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Hydroxyurea affects cell morphology, cation transport, and red blood cell adhesion in cultured vascular endothelial cells

NC Adragna, P Fonseca and PK Lauf

Abstract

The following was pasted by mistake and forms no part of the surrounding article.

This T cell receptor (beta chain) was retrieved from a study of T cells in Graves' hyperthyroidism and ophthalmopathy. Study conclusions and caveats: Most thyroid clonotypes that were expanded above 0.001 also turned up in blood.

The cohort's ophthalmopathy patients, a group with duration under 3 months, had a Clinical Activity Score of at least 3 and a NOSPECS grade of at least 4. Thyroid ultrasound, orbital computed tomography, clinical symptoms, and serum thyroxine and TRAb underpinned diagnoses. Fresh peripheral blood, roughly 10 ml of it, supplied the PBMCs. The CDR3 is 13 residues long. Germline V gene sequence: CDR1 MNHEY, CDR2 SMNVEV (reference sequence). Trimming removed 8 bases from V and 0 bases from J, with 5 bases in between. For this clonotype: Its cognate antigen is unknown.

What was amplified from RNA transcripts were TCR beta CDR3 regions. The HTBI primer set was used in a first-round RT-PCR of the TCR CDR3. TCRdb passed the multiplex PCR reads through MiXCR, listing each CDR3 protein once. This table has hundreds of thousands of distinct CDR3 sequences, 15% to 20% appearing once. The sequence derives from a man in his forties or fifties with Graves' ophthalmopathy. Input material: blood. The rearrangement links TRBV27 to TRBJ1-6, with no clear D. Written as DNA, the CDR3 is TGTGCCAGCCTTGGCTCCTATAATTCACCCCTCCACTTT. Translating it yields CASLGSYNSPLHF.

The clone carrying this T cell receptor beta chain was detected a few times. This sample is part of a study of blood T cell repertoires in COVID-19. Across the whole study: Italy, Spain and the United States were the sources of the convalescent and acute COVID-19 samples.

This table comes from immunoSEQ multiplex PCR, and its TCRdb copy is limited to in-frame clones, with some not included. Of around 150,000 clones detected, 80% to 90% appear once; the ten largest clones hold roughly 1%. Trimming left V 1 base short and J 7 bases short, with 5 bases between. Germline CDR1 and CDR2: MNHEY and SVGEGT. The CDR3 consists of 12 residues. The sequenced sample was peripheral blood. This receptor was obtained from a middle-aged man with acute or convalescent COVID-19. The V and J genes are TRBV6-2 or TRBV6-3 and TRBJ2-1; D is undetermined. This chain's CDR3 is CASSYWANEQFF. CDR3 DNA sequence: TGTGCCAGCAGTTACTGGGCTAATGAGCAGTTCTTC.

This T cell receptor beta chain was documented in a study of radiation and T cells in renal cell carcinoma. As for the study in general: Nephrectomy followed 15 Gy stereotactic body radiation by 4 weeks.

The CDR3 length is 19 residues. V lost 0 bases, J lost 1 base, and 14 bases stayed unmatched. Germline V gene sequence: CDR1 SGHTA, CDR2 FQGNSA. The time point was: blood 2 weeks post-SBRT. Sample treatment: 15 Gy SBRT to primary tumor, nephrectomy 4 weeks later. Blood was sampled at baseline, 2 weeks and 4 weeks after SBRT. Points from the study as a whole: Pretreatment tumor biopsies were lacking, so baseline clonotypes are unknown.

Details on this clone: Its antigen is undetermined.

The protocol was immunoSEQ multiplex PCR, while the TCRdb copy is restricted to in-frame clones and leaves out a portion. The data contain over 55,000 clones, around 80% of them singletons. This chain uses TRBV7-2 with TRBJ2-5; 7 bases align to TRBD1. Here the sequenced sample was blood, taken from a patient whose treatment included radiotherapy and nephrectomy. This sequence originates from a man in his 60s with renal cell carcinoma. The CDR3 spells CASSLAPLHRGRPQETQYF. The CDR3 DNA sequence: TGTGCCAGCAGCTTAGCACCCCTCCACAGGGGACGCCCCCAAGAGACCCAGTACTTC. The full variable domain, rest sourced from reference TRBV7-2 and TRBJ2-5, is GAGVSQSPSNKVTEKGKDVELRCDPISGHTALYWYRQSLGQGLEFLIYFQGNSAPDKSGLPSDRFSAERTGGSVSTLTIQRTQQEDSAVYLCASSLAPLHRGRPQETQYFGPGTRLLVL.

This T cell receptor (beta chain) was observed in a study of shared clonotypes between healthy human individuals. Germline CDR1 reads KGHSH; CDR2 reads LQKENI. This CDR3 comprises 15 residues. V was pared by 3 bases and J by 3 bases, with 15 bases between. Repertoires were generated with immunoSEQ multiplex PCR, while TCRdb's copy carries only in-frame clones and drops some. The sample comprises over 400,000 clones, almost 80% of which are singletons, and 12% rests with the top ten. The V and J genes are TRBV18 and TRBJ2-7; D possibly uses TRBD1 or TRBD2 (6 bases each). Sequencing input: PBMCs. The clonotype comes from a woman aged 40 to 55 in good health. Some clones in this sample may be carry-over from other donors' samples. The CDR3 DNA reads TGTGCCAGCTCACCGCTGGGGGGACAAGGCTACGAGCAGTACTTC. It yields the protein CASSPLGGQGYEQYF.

Hydroxyurea (HU) significantly increases fetal hemoglobin (Hb) production and concomitantly affects passive erythrocyte K transport and cell volume in patients homozygous for Hb S, thus decreasing disease severity. Red blood cells (RBCs) with Hb S display a greater adherence to vascular endothelial cells (VECs) than do Hb A cells, thus increasing the probability of vaso-occlusive crisis. The effect of HU on the structure and function of VECs is still unknown. In the present study, HU significantly changed, in a dose-dependent manner, the morphology and monovalent cation composition of cultured VECs after incubation in normal culture medium for up to 10 days in the absence and presence of 0.3 (therapeutic dose) and 3.0 (toxic dose) mmol/L HU. Treated cells showed significant morphologic changes such as an increase in apparent cell size and the formation of multinucleated giant cells. The protein content per dish decreased by 50% and 80% at 0.3 and 3.0 mmol/L HU, respectively, accompanied by an increase in cell Na (maximum, approximately 200%) and cell K (maximum, approximately 50%) contents at about days 4 to 6 and 8 to 10, respectively. In addition, HU decreased RBC adherence to VECs in experiments with 51Cr- loaded Hb A or Hb S RBCs. The HU-induced changes in VEC morphology, cation composition, and RBC adherence may be caused or accompanied by alterations in cell membrane permeability, transformation of endothelial cells, or decreased number/density of VEC adhesion molecules. Precise mechanisms of the HU effects warrant further investigation in light of the reported beneficial effects of HU in the treatment of sickle cell anemia.